Published in BMC Medicine, participants were asked how often they consumed certain foods and drink from a list of more than 180 items. They were also asked about portion sizes.

Those involved in the study could tick that they consumed each food or drink item “never or hardly ever” to “four or more times a day”.

Food groups were classed into “healthy plant foods”, which included whole grains, fruits, vegetables, vegetable oils, legumes like lentils and chickpeas, tea, and coffee; “less healthy plant foods” such as refined grains, fruit juices, potatoes, added sugars; and “animal foods” including animal fat, dairy, eggs, fish or seafood, and meat.

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C-Side Is On The Move!

Starting from our November 24th Christmas Lunch C-Side will be holding its meetings and other events at the House Project Centre located at 168 South Coast Road, Peacehaven BN10 8JH. We are where the pin is, below

Access to the rooms is via the foot-path to the right of the shop or via the House Project Centre’s own car park, accessible via Arundel Road and Bolney Avenue on the north side of the South Coast Road. There is also a free car park on Steyning Avenue. For those coming by bus from Brighton or Seaford you should use the 12 or 12A and the Bramber Avenue stop. The nearest stop for the 12X service is Roderick Avenue.

Deborah James

There is nothing much that can be added to what so many others have already said on hearing the news of the death of this valiant young woman.

She devoted the last years of her brief life to raising awareness of the symptoms of bowel cancer despite knowing that for her, as for far too many others, her bowel cancer diagnosis came too late.

We are reminded that despite the many and considerable advances that have been made in recent years, there are still great gaps between the expectations and reality of what medical science can achieve in cancer treatment and avoidance. For a long time to come public awareness of the symptoms of bowel cancer will remain a key strategy.

We owe Deborah James such a lot for lending her last years to such a valuable cause; this debt can be best repaid by redoubling our efforts to help, as she did, to “raise awareness, break down barriers, challenge taboos and change the conversation around cancer”.

Folk Evening in Support of C-Side – Sat 14th May

This is definitely an event not to be missed – a Folk Evening (long in the planning & postponed by the pandemic) in support of C-Side.

It’s all in the poster so get it in our diary. A great line-up of artists from the Sussex Folk scene.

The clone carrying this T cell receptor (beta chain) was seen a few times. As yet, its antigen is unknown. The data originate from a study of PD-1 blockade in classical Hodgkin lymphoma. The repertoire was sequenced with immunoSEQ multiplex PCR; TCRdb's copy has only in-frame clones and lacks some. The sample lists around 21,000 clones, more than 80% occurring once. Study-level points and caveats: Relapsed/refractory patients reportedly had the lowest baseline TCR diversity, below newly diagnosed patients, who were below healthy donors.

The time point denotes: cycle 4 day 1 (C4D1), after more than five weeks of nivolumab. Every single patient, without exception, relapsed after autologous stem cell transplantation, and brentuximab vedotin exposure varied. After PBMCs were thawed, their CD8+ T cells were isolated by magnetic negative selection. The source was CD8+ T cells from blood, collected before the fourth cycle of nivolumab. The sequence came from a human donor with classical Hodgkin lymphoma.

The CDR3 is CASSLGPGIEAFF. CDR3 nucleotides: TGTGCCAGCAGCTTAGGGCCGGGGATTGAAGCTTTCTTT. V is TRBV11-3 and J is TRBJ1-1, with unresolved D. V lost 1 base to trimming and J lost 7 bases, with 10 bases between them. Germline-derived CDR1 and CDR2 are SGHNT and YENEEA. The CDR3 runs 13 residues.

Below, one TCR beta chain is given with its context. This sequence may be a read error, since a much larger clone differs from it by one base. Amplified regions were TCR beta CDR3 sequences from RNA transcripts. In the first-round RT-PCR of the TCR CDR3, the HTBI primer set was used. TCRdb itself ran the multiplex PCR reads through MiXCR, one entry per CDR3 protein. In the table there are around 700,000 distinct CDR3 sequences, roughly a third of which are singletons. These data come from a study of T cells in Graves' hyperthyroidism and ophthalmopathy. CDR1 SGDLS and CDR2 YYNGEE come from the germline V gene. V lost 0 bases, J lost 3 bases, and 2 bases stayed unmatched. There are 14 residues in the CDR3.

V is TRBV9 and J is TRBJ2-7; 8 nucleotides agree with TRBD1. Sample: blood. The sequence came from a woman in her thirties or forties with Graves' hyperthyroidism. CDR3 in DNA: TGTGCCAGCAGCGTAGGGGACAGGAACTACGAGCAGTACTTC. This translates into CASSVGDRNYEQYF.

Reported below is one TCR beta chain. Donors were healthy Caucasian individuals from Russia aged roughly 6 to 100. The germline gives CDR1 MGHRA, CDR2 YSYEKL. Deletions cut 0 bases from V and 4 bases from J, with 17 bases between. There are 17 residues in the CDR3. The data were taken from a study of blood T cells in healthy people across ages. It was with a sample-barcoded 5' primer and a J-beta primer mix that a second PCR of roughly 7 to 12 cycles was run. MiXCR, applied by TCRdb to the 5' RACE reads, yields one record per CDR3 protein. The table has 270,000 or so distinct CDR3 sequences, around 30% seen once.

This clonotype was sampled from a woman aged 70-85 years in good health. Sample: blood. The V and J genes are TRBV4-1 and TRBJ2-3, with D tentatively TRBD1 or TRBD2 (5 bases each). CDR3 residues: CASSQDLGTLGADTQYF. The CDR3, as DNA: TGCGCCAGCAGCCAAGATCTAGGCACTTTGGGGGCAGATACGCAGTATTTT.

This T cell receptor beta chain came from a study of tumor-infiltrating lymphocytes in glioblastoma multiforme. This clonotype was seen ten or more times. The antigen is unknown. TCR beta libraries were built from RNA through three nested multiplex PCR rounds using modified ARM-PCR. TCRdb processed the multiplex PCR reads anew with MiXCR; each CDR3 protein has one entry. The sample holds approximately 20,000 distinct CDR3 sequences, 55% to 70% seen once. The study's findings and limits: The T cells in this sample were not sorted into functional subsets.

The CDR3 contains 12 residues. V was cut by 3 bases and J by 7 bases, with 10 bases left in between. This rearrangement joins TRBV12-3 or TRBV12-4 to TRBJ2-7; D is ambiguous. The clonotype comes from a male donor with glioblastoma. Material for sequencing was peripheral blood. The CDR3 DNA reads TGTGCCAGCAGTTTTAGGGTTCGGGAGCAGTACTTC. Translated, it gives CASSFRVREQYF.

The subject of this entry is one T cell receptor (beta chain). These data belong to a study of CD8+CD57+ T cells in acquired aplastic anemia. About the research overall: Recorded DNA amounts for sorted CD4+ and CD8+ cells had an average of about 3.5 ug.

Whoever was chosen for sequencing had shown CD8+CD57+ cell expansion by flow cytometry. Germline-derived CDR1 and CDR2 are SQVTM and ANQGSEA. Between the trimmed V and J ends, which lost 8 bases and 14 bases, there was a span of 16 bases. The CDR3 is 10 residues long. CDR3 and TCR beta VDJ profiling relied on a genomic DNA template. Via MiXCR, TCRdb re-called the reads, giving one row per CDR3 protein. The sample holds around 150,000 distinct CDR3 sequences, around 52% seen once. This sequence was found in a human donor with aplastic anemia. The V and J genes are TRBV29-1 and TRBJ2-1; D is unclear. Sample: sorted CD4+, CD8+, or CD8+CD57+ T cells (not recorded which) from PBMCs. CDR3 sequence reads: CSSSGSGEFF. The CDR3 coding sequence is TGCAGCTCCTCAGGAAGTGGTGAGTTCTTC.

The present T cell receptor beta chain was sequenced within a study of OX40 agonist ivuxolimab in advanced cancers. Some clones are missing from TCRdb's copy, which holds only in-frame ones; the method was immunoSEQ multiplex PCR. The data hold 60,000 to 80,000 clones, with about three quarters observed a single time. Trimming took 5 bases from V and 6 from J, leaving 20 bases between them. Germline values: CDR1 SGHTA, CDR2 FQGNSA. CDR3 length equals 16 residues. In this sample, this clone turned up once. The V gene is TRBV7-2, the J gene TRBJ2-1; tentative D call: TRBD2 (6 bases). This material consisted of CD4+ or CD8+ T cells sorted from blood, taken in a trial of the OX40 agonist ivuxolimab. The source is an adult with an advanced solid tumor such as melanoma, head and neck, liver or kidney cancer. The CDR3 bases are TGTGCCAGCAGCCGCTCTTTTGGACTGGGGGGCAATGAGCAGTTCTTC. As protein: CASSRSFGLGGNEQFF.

To avoid dissapointment by being turned away or the discomfort of having to stand throughout this event, reserve a seat – see the email address on the poster

New drug could slow tumour regrowth in inoperable bowel cancer.

Adavosertib found to delay tumour growth in some patients in clinical trial, with few side effects

Researchers have identified a potential new targeted treatment for incurable bowel cancer.
The medication has shown promise in a clinical trial in slowing the regrowth of tumours among some patients with the condition.
The trial looked at whether a drug called adavosertib, taken as a daily pill, could delay tumour regrowth among patients with an aggressive sub-type of inoperable bowel cancer who have limited treatment options. Researchers compared 44 patients who took adavosertib with 25 patients who did not. They found that the drug delayed tumour growth by about two months on average and had relatively few side effects.

The drug had more effect in the 31 patients with left-sided/rectal tumours, increasing overall survival – meaning patients lived longer.
The lead author, Dr Jenny Seligmann, of the University of Leeds, said: “These results show promising signs that adavosertib may be effective in delaying regrowth of bowel cancer in some patients and is well tolerated.
“The findings are particularly encouraging as the subset of patients involved represent a third of all bowel cancer patients and, while other patients have treatments developed specifically for their tumour types, this group currently has very limited treatment options.”
The scientists caution that larger trials are needed to establish whether the drug improves survival compared with standard treatment.